History Lesson: media coverage and the triple crown

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Lar at Wezen-Ball
takes a look back at an article from 1997 that, in turn, takes a look
back at Carl Yastrzemski’s 1967 Triple Crown. This quote from Yaz
floored me:

“. . . being in the pennant race, I was so focused that I didn’t
know I had won it until the next day. There wasn’t any media attention
on the Triple Crown. None whatsoever. It was the first time Boston had
been in a pennant race in a long time, and everything and everyone was
focused on it.'”

Could you imagine what would happen today if a player even entered
mid-August with leads in all three of the triple crown categories? ESPN
would embed reporters in the field, talk radio would go absolutely
crazy, and the Internets would probably explode. I can’t even conceive
of there being minor coverage, let alone none.

Beyond that, Lar has some good analysis regarding the odds of
someone winning the triple crown today. I think he’s right when he
notes that hitters are more specialized today, with teams having a much
greater tolerance for power hitters who strike out a lot, which in
turn, drastically lowers their shot at a batting title, especially with
slap hitter like Freddy Sanchez and Ichiro hanging around. Lar thinks
that, among current players, Mauer and Pujols have the best shot of
winning it. I can’t say I disagree, though I think the window will be
closing on Pujols’s chances fairly quickly.

Anyway, good stuff as always from Wezen-Ball.

Brett Lawrie “likely to be traded” by the A’s

Brett Lawrie

Oakland’s re-acquisition of infielder Jed Lowrie from Houston makes it “likely” that the A’s will now trade infielder Brett Lawrie, according to Susan Slusser of the San Francisco Chronicle.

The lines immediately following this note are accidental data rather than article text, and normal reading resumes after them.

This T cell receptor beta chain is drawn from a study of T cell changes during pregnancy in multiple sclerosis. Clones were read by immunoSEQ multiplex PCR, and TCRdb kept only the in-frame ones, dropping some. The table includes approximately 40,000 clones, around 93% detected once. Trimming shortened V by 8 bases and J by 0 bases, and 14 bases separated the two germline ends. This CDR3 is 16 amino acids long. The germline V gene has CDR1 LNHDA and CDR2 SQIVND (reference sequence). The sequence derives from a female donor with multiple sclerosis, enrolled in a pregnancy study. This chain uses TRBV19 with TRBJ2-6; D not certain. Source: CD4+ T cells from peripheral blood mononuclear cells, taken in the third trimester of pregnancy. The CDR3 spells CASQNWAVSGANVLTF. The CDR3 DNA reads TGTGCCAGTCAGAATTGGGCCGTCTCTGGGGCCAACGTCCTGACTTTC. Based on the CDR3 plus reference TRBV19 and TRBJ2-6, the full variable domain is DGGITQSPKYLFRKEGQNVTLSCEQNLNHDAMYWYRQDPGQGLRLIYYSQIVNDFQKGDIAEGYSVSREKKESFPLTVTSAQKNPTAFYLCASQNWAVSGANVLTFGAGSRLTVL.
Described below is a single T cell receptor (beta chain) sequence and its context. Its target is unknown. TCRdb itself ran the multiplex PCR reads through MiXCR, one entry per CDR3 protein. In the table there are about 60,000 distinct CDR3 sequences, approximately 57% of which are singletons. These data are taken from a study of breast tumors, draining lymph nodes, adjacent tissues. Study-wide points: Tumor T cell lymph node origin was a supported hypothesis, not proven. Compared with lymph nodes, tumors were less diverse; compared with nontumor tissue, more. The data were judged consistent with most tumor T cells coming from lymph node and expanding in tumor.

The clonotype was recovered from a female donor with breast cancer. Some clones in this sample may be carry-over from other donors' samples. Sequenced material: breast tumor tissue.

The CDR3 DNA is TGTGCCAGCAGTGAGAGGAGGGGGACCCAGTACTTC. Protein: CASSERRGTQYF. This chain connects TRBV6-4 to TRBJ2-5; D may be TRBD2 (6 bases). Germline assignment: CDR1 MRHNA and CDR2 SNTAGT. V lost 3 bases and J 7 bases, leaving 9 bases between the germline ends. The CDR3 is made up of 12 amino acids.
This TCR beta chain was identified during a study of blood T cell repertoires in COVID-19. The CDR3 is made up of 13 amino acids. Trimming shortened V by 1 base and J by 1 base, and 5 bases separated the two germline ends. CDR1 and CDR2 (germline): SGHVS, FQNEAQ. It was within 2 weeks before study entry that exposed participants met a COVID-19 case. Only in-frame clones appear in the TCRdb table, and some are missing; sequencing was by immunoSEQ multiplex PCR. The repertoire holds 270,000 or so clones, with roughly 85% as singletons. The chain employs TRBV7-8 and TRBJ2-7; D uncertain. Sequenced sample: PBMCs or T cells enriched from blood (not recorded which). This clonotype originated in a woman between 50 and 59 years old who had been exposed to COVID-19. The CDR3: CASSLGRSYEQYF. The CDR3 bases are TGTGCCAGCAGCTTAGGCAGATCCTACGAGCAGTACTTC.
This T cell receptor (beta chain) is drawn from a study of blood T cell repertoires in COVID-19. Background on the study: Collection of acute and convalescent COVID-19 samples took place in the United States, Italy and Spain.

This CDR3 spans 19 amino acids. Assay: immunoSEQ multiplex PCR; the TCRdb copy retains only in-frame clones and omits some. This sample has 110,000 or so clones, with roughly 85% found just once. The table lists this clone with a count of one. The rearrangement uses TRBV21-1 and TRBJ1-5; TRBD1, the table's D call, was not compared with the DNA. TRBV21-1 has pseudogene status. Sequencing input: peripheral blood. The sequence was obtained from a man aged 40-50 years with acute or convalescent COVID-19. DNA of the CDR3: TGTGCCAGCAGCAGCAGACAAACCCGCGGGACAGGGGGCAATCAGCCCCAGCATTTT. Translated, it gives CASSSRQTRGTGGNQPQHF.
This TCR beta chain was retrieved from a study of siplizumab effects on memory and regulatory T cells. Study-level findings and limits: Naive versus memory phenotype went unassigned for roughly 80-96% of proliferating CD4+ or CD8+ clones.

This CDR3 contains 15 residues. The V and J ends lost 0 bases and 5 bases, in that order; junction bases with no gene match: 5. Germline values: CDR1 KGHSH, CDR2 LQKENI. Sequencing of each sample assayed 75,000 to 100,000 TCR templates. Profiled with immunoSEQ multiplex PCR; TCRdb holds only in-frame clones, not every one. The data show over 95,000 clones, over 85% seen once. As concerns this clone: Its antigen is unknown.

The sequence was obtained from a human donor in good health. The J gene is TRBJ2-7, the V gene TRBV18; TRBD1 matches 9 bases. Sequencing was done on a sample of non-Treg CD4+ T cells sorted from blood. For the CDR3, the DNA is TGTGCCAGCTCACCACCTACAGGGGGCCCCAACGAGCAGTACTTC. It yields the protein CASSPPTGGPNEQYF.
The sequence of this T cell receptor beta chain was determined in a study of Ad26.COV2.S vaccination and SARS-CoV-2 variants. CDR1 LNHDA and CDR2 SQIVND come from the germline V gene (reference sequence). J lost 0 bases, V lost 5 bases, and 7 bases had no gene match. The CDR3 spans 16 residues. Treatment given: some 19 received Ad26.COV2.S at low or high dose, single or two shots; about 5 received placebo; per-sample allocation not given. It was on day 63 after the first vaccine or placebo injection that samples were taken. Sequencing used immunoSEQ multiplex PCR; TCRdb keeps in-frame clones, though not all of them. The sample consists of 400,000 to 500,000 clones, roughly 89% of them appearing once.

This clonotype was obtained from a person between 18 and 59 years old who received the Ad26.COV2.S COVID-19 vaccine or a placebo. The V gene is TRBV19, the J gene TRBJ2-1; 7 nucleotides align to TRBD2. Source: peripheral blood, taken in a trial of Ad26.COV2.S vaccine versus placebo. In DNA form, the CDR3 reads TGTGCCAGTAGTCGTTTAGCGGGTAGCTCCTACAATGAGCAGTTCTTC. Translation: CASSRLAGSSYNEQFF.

Slusser says Lowrie’s arrival “all but ensures” both Lawrie and Danny Valencia are on the trading block, adding that Lawrie “is considered the better bet to be traded.”

Acquired last offseason from the Blue Jays in the Josh Donaldson trade, Lawrie hit .260 with 16 homers and a .706 OPS in 149 games while playing second base and third base. At age 25 he’s a solid player, but Lawrie has failed to live up to his perceived potential while hitting .263 with a .736 OPS in 494 career games.

At this point it sounds like the A’s plan to start Marcus Semien at shortstop and Lowrie at second base.

Gammons: The Red Sox could go $30-40 million higher on David Price than anyone else


Peter Gammons reports that the Red Sox are on a mission to sign David Price and that they will pay some serious money to get him. Gammons quotes one anonymous GM who says that he expects the Sox to “go $30-40 million above anyone else.”

The man calling the shots for the Sox is Dave Dombrowski and he knows Price well, of course, having traded for him in Detroit. But there is going to be serious competition for Price’s services with the Jays and Cubs, among many others, bidding for his services. It would be unusual for a team to outbid the competition by tens of millions as Gammons’ source suggests, but the dollars will be considerable regardless.

Sean Doolittle, Eireann Dolan hosted Syrian refugee families for Thanksgiving

Sean Doolittle

The Wednesday night before Thanksgiving usually means one thing: going to some mildly depressing bar in your hometown and meeting up with all of the people with whom you went to high school.

Oakland A’s pitcher Sean Doolittle and his girlfriend, Eireann Dolan, bypassed that dreary tradition and did something more uplifting instead: they hosted 17 Syrian refugee families for an early Thanksgiving dinner.

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There has been a lot of controversy lately about U.S. policy regarding Syrian refugees. Based on all of this, the only thing controversial here is that someone is letting that kid be a Chicago Bears fan. That’s no way to introduce anyone to the greatness of America.

Orioles have reached out to Yovani Gallardo

Yovani Gallardo
AP Photo/Tony Gutierrez

From Jon Heyman of CBS Sports comes word that the Orioles “like” free agent starter Yovani Gallardo and “have reached out to him” to gauge his interest in coming to Baltimore and what that might cost.

Gallardo rejected a one-year, $15.8 million qualifying offer from the Rangers earlier this month and so his free agency is tied to draft pick compensation, but that shouldn’t hurt his bottom line all that much.

The 29-year-old right-hander posted a solid 3.42 ERA in 184 1/3 innings (33 starts) this past season for Texas and he pitched well in his one ALDS start.

Heyman reported a few weeks ago that the Diamondbacks are interested, and the Cubs, Blue Jays, and Dodgers were tied to him just ahead of the July 31 trade deadline.